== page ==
EAST LANSING — LJ Scott scored on a 1-yard touchdown run with a little less than five minutes remaining in the fourth quarter to pull Michigan State within a point.
In the next-to-last game of a miserable 3-9 season for the Spartans in 2016, coach Mark Dantonio went for the 2-point conversion while attempting to knock off No. 2 Ohio State. Tyler O'Connor's pass was intercepted and the Buckeyes escaped East Lansing with a 17-16 win en route to a trip to the College Football Playoff.
That stands as the last touchdown Michigan State scored against Ohio State as the Spartans have been held out of the end zone for the last 124:41 of game time, with three field goals as the only offensive production in that span. The Buckeyes routed Michigan State 48-3 in Columbus in 2017 and pulled away late for a 26-6 win last year at Spartan Stadium.
"I actually didn't know that, that's kind of crazy," Michigan State fifth-year defensive tackle Raequan Williams said of the touchdown drought, "so I know those guys are going to be motivated about that."
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Williams has been focused on his own job against the high-powered Buckeyes and will be doing so again on Saturday when No. 25 Michigan State (4-1, 2-0 Big Ten) plays at No. 4 Ohio State (5-0, 2-0 Big Ten). On the other side of the ball, the offense will look to snap out of a two-year funk against the scarlet and gray.
"Different year," said Michigan State fifth-year senior quarterback Brian Lewerke, who is 0-2 against the Buckeyes as a starter. "We're not focused too much on last year or two years ago or whatever, we're focused on what we can get done this year. The offense is confident so we're good."
Michigan State scored just one offensive touchdown in two of the first three games this season but has shown growth lately. The Spartans won 31-10 at Northwestern two weeks ago and are coming off a 40-31 victory against Indiana. That was the first time they topped 30 points in back-to-back games against Power Five opponents since the final two games of the 2017 season.
"I do like our offense," Dantonio said. "It's more productive than it was last year, there's no question."
Michigan State's offense, under new coordinator Brad Salem, has experience growing pains and ranks in the middle of the pack nationally in scoring (tied for 60th at 31.4) and total offense (71st at 413.6), but has improved from last season's awful numbers. It starts with Lewerke, who ranks 29th in the nation in passing yards per game (265.0) and has thrown 10 touchdowns and just one interception. He also rushed for 78 yards on 12 carries last week again the Hoosiers.
It's a much different Lewerke than last year, when he struggled the second half of the season playing with an injured throwing shoulder, which also reduced his threat as a runner. He finished just 11-for-28 passing for 128 yards and an interception against Ohio State last season and was replaced by Rocky Lombardi last in the first half.
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"I feel a ton more confident I guess," Lewerke said. "I feel fine being able to do whatever I need to do, run it or pass it. I'm ready."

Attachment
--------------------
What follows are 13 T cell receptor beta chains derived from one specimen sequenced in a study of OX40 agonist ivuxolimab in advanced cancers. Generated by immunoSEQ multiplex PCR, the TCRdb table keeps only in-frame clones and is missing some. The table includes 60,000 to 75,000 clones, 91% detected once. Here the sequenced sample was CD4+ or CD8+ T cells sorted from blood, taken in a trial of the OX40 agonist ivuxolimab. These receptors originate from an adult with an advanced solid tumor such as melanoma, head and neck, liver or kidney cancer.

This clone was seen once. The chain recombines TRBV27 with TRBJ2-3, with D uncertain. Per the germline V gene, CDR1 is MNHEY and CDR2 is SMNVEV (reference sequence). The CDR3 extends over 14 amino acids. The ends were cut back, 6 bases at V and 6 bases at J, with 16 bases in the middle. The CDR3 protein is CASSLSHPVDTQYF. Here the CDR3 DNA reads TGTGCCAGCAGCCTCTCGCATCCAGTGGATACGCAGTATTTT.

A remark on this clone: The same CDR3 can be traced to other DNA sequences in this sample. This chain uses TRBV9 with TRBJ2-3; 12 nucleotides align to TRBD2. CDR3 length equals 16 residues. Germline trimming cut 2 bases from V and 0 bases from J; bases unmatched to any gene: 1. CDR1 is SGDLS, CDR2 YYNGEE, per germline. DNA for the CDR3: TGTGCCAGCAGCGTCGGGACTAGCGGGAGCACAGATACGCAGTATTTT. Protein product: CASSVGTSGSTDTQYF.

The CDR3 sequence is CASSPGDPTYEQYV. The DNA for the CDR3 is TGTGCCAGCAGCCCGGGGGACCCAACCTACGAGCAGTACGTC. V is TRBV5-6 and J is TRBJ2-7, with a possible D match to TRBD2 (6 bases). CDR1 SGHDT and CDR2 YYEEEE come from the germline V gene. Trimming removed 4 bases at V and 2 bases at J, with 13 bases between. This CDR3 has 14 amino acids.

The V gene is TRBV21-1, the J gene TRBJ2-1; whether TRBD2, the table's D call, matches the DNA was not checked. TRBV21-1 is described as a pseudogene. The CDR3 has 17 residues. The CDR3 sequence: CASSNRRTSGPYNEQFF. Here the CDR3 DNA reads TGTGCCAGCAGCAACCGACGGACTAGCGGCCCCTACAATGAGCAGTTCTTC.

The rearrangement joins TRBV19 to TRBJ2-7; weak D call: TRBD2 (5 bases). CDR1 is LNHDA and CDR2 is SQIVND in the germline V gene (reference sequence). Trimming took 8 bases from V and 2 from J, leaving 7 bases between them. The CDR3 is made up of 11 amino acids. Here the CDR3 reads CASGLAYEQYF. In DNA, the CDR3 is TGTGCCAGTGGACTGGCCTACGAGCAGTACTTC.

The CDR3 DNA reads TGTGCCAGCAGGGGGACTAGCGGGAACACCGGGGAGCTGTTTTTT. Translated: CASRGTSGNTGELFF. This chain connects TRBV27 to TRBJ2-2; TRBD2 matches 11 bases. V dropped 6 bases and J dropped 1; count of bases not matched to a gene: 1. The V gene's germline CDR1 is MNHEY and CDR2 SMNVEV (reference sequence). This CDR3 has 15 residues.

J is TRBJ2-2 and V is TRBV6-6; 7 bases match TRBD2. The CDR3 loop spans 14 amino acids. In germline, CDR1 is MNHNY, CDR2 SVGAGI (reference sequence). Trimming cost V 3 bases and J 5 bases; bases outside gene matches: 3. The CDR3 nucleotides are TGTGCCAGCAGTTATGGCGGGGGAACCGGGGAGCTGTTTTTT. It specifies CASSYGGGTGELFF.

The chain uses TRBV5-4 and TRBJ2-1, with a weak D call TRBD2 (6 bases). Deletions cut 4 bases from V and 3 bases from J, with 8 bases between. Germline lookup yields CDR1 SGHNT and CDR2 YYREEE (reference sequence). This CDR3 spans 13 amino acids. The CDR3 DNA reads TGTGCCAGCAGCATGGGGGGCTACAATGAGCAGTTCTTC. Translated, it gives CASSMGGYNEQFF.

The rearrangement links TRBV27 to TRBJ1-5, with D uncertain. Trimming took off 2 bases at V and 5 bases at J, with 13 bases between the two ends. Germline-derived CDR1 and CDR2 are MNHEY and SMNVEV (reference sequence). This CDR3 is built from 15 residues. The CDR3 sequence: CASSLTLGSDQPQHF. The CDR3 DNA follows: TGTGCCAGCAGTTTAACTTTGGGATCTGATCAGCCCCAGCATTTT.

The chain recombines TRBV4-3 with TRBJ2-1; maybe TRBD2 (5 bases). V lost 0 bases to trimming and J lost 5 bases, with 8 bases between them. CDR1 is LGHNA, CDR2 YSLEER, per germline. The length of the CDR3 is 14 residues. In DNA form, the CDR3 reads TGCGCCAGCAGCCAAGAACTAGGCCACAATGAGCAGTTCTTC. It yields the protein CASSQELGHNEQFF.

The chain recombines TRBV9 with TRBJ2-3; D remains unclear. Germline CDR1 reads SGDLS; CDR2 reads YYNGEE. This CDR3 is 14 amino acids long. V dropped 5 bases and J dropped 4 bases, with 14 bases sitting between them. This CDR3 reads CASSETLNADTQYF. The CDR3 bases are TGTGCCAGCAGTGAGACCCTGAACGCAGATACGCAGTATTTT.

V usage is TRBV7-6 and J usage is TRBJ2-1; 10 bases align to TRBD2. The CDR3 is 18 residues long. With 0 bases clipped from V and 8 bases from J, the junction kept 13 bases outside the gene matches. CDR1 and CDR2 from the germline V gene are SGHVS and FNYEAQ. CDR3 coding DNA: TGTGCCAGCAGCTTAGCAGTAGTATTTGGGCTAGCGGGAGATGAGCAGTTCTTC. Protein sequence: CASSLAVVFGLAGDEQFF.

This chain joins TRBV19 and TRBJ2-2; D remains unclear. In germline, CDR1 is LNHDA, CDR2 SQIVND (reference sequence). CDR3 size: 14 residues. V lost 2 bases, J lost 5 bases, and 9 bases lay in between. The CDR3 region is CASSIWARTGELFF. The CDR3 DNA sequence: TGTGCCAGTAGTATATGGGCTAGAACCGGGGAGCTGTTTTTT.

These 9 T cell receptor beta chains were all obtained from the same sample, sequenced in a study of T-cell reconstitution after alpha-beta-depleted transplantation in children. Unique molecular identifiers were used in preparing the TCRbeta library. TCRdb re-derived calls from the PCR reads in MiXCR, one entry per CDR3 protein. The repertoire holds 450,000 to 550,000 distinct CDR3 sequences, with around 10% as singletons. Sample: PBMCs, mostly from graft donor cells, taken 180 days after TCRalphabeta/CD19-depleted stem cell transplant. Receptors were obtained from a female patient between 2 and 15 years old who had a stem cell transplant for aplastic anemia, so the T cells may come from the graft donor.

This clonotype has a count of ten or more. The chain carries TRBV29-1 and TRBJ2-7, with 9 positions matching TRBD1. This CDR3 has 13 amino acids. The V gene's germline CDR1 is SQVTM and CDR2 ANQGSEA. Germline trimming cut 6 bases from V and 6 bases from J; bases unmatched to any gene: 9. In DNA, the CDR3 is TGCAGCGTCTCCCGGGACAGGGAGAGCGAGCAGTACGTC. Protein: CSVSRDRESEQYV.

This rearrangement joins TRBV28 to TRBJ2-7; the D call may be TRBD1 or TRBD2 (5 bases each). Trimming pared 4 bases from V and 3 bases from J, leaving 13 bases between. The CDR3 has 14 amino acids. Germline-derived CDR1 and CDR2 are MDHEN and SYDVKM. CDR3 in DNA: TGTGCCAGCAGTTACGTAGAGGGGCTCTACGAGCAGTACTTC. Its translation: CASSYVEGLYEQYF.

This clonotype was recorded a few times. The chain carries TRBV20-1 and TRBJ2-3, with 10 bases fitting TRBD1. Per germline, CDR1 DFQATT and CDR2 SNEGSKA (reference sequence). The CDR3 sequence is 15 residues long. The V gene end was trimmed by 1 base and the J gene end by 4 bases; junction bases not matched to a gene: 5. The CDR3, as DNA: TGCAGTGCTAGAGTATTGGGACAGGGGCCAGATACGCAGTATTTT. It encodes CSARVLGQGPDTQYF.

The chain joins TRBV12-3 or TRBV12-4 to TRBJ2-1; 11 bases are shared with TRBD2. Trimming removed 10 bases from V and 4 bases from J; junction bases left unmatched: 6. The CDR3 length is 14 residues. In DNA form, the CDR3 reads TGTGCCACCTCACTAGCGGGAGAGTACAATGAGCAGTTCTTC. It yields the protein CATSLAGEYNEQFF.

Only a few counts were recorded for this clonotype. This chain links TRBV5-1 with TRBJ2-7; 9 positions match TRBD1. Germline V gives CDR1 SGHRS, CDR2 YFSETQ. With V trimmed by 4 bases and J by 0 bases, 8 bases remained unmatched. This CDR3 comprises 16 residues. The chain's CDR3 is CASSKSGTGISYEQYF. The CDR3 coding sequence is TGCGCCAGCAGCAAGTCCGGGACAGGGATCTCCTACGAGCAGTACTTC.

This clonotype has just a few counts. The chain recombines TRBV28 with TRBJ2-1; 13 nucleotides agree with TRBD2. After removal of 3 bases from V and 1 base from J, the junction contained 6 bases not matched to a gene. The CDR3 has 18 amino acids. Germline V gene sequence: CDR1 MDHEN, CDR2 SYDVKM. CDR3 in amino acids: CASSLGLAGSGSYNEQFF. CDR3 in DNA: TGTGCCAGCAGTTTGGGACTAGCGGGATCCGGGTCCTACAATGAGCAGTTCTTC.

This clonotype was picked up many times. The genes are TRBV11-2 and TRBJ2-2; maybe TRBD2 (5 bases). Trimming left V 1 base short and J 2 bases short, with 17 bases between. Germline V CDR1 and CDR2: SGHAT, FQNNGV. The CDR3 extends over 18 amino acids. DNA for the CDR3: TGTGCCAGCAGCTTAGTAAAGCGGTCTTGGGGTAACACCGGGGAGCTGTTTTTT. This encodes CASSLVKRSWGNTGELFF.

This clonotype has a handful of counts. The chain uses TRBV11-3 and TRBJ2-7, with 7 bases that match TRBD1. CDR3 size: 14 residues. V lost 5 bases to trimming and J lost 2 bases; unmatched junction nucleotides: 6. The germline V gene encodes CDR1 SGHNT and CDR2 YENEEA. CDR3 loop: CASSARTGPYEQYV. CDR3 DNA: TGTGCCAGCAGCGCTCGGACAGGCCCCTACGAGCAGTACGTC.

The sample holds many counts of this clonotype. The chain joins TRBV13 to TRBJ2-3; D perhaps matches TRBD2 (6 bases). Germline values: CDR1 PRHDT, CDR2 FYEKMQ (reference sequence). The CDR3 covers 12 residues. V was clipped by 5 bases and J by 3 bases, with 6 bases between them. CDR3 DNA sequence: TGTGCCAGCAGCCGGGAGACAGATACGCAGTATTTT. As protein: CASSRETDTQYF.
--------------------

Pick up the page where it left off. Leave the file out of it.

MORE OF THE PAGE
Redshirt freshman Elijah Collins has emerged as Michigan State's featured running back and leads the team with 78 carries for 413 yards and three touchdowns. Fifth-year senior Darrell Stewart Jr. is off to a monster start to the season and ranks seventh in the nation in receiving yards per game (111.2) and is tied for 10th in receptions per game (7.0).
"One thing that I always tell myself is there's always more to be done," Stewart said. "We've got a game Saturday, a huge one. I'm just ready. I'm just trying to keep showing people what I can do and have fun while I'm doing it."
Michigan State is obviously more confident on offense than last year when it faced Ohio State, which marked the first of three times the Spartans failed to score a touchdown in the final four games of the season. However, they're also about to face the best defense they've seen this year.
The Buckeyes rank second in the nation in total defense (223.8) and fourth in scoring defense (8.6) and have a slew of talent. That includes defensive end Chase Young, who leads the nation with eight sacks.
Asked about Young, who could be the No. 1 pick in next year's NFL draft, Dantonio said he hasn't "thought of him in the human context." That unusual compliment drew laughs, but the junior is a serious concern for the Spartans, including left tackle Tyler Higby and right tackle Jordan Reid.
"We have to be able to control him to some degree," Dantonio said, "because he can wreck a football game."
Ohio State ranks 15th in the nation in rushing defense (85.0) and is sixth in passing yards allowed per game (138.8). The secondary is led by cornerback Jeff Okudah, who already has three interceptions.
"Probably the best DBs we've faced so far," Lewerke said, "so it's going to take me being accurate, receivers getting open and making catches."
If Michigan State is going to compete for a Big Ten title, a win at Ohio State on Saturday is likely required. And if the Spartans are going to do that, finding the end zone against the Buckeyes for the first time in three years is a good place to start. That's an obvious part of a lot of what it will take for Michigan State to be successful on offense on Saturday night.
"I think what you've got to do is you've got to be opportunistic on the offensive side of the ball," Dantonio said. "You can't take negative yardage plays, you can't get the ball knocked off you, you can't take sacks, you can't throw interceptions. So, you have to play mistake free, opportunistic, and then we've got to make plays, whether it's special teams or defensively, and we've got to be able to run the ball somewhat. There's all of that."